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The Scoop -- Vanessa Selbst

by The Scoop |  Published: Aug 20, 2010

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Vanessa SelbstVanessa Selbst has accumulated $1.7 million in tournament winnings in a very short span of time, despite being a full-time law student for the past two years. Selbst stopped by The Scoop studio to discuss her success on the felt while still pursuing her legal interests outside the poker world.

Diego Cordovez: Let’s set all modesty aside; pound for pound, in the metaphorical sense, you may be the most successful tournament player going, just because you don’t play very many tournaments and you win every three months or so.

Vanessa Selbst: Yeah, I’ve played about 25 tournaments in the past two years, including the 2008 World Series of Poker, and I have four wins, two third-place finishes, and a couple other cashes.

DC: What people sometimes don’t realize is that there are a lot of players who legitimately have been successful, but are playing constantly. You are a full-time law student at Yale, maybe the best law school in the country, so you of course play in only the really big tournaments or the ones that are convenient for you. You won a WSOP bracelet in pot-limit Omaha, made back-to-back semifinals of the heads-up no-limit hold’em event at the World Series, and won a huge North American Poker Tour tournament.

Adam Schoenfeld: For just three-quarters of a million.

DC: I read that at some point, you decided to play only local tournaments, so you won two tournaments at Foxwoods and the NAPT event at Mohegan Sun.

VS: Right. I mean, I am obviously running way above expectation. But it’s been great, because I have been able to play only the tournaments at Foxwoods or Mohegan Sun, and I joke that my law school friends must think that they expect me to win tournaments. They don’t really know that it is kind of hard to win a poker tournament, because I just go out there, and come back, and am like, “Oh yeah, I won it.”

DC: You are setting up some very tough expectations; every break, win a tournament.

AS: I think we can say that for everyone, the mode result for a tournament is zero, except for you. If you ever show up back in New Haven without a win, they are going to run you right out of there.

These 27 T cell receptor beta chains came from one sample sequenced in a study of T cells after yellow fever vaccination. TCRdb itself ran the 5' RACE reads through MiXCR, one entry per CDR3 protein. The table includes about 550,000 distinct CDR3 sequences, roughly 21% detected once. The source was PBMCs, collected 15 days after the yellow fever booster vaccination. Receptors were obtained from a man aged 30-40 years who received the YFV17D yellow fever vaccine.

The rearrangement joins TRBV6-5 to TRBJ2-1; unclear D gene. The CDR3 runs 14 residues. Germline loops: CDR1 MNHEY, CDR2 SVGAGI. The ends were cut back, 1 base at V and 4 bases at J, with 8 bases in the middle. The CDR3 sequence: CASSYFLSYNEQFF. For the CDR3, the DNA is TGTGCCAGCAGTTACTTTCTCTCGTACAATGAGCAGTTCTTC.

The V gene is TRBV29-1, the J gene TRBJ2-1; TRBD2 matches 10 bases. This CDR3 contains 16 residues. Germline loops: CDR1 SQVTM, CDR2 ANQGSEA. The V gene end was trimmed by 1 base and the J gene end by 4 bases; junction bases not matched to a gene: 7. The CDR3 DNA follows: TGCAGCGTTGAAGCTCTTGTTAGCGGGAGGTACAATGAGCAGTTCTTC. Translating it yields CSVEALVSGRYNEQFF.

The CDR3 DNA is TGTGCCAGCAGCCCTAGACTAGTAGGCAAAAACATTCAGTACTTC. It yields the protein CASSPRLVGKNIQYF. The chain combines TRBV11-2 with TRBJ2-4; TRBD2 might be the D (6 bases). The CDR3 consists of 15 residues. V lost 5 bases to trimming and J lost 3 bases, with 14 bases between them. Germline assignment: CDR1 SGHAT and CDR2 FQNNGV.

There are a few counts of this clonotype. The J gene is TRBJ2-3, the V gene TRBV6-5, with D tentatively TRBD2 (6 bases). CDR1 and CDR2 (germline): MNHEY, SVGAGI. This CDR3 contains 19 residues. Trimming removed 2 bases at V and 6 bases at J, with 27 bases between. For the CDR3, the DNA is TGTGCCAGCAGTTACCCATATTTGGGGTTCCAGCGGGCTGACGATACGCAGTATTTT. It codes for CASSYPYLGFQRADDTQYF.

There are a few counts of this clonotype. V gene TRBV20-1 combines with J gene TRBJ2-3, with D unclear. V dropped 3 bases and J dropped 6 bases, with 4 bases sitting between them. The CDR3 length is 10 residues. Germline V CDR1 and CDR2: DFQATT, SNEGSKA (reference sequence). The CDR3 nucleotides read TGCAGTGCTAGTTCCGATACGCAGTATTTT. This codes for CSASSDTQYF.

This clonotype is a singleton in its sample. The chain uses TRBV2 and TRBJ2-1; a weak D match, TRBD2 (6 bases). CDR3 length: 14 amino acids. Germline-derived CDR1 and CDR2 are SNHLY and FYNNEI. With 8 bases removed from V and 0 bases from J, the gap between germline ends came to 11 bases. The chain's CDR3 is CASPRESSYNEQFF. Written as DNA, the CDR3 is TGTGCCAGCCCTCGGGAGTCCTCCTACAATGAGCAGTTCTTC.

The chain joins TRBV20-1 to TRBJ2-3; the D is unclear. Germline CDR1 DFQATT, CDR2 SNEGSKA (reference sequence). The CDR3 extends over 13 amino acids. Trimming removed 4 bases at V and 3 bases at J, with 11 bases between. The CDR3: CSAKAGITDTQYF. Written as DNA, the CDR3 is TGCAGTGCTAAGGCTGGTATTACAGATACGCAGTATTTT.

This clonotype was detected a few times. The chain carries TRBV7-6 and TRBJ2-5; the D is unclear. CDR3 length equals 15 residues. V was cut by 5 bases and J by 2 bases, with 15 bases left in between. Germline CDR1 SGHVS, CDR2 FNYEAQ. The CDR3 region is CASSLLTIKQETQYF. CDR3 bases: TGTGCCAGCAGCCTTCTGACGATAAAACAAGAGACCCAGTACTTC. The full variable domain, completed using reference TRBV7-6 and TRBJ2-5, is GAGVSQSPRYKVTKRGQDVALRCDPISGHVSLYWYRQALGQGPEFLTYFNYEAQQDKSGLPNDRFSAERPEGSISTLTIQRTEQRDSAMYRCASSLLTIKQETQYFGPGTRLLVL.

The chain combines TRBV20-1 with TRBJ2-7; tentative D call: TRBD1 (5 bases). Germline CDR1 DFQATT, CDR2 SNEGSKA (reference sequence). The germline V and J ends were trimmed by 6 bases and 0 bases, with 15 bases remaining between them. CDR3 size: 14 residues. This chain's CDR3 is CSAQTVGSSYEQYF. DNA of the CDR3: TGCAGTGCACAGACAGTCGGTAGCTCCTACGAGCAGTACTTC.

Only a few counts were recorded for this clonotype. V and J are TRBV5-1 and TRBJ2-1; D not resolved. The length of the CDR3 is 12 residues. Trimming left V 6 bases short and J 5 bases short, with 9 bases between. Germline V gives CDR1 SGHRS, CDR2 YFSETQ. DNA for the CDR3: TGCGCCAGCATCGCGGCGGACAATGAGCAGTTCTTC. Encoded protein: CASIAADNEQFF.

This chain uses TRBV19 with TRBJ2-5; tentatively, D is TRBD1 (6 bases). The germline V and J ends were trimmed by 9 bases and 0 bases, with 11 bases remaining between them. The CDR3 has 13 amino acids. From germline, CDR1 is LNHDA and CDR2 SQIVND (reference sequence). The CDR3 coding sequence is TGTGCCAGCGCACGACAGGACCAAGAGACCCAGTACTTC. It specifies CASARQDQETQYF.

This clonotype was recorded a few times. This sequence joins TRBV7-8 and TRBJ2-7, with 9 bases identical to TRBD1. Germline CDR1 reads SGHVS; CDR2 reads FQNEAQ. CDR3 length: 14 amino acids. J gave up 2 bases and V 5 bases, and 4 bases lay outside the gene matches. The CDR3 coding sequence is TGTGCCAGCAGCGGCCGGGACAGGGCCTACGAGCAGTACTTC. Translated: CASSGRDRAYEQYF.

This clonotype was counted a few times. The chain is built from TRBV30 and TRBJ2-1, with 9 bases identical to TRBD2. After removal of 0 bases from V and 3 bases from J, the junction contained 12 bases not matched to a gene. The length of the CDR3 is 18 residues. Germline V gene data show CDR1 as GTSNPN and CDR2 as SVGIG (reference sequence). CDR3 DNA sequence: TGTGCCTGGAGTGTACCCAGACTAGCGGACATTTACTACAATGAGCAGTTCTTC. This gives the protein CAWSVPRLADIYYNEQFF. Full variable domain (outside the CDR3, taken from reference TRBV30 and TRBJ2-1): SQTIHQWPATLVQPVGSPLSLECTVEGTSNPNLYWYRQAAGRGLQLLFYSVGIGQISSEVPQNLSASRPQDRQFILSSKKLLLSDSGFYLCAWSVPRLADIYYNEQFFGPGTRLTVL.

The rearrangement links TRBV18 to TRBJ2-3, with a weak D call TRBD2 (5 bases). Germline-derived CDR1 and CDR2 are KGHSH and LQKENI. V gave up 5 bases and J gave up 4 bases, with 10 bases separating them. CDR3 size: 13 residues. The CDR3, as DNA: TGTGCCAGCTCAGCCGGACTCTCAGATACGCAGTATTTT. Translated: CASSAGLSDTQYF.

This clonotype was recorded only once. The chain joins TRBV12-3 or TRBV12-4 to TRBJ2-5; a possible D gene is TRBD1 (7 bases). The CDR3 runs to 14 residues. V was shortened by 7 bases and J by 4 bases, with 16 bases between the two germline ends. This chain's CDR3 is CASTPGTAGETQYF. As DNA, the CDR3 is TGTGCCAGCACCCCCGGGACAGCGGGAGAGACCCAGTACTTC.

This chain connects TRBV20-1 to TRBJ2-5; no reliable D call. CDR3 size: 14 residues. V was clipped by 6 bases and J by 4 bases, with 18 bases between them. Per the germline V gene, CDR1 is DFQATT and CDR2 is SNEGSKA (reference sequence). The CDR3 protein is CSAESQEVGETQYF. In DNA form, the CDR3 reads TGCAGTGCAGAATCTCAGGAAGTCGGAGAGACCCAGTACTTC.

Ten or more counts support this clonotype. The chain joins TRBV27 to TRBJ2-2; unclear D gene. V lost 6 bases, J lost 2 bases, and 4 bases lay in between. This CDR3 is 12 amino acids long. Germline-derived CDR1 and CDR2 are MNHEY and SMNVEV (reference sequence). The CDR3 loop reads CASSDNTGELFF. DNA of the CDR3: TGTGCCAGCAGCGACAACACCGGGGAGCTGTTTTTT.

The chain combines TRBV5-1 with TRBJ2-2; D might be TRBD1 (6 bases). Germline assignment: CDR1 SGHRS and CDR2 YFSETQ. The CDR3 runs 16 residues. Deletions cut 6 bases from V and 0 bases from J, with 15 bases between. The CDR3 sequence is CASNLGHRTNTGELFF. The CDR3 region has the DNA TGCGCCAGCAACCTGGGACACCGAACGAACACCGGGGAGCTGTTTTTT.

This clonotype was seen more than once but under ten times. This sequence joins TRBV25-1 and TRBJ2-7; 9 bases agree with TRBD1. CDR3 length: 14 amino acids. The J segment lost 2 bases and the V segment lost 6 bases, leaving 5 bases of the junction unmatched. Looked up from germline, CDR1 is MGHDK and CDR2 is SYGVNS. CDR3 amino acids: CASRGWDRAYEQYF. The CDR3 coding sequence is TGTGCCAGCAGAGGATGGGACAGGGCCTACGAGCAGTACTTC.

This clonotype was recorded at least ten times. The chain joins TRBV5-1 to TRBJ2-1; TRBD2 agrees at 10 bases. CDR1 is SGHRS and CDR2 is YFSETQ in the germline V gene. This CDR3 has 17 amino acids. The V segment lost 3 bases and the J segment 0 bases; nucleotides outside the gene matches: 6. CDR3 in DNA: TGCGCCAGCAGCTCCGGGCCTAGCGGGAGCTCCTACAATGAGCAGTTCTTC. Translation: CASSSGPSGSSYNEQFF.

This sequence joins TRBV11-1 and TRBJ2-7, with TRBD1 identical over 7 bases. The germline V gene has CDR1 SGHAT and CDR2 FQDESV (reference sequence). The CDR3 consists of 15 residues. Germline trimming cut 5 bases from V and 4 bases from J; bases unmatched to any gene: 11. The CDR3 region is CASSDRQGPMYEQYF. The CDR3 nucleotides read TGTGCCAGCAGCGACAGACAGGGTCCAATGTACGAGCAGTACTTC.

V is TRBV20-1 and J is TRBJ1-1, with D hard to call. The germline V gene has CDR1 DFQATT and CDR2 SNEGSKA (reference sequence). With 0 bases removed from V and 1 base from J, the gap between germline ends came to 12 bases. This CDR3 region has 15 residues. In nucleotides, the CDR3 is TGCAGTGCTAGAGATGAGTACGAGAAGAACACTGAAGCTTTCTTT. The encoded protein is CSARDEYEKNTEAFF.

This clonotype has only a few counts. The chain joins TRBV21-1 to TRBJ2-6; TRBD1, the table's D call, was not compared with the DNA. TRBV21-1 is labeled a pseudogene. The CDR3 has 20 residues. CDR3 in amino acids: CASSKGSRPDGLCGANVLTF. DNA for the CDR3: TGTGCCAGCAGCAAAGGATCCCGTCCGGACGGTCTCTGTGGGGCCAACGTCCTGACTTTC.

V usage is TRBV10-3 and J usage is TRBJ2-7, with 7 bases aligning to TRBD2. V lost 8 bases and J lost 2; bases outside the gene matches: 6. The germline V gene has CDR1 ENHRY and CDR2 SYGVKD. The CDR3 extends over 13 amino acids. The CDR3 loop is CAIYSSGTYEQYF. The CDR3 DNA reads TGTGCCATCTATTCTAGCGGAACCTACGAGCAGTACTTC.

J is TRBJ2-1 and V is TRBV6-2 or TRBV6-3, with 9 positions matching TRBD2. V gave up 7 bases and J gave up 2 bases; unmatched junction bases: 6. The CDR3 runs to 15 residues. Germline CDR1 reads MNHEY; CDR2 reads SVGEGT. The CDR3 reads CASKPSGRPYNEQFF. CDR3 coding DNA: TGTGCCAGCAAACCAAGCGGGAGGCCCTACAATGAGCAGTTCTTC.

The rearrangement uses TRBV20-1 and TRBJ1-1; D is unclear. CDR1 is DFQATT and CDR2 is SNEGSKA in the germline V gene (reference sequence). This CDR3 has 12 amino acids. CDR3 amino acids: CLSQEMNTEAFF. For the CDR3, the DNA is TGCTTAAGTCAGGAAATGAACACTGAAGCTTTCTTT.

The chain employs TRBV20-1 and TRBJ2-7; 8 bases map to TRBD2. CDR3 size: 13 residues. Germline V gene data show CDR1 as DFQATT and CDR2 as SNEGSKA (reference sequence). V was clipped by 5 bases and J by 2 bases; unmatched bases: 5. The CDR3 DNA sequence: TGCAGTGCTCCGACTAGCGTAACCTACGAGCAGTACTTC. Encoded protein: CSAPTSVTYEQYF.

VS: That’s why I’m kind of scared about this PokerStars sponsorship thing, because I am going to be playing a lot of tournaments, and I’m worried that if I don’t win one out of every three, I won’t live up to expectations.

DC: No, no; obviously, you will continue to have success. But it’s remarkable, because at some point, you pulled back to where you were playing very little poker.

VS: Over the past two years, I have played only the Foxwoods prelims once a year, I went to Australia with Deuces Cracked (an online training site), and then played the Mohegan Sun NAPT event, and that was it.

DC: Was that out of a desire to focus on more important things?

VS: Apparently, law school is hard. I went back to school because I really want to do civil rights law; I have some interests that I think are really important, and I wasn’t focusing on them. I felt like that was something that was important to me, and that I wouldn’t be able to do it if I didn’t fully commit to it. So, the first two years, I really have focused primarily on law school, because you really have to, as the first and second years are the hardest, and apparently Yale is no joke, because they actually make you do some work. It has been a really great experience, but I definitely miss poker now, so I am going to go back and forth a bit more.

AS: How much overlap is there in the part of your brain that you use for legal endeavors and the part that you use for poker endeavors? I mean, if you drew a Venn diagram, there is a big math part in poker that might not necessarily apply to law …

VS: I think there are two Venn diagrams; one is the subconscious and one is the conscious. In terms of what I am consciously thinking about when I am litigating human rights issues, I am obviously not thinking about expected value and odds, although in litigation, that does come up sometimes, but not in what I’m doing. However, in terms of the subconscious, the kind of thinking that you are doing and the logical thought processes when putting together a legal argument are exactly the same. Spade Suit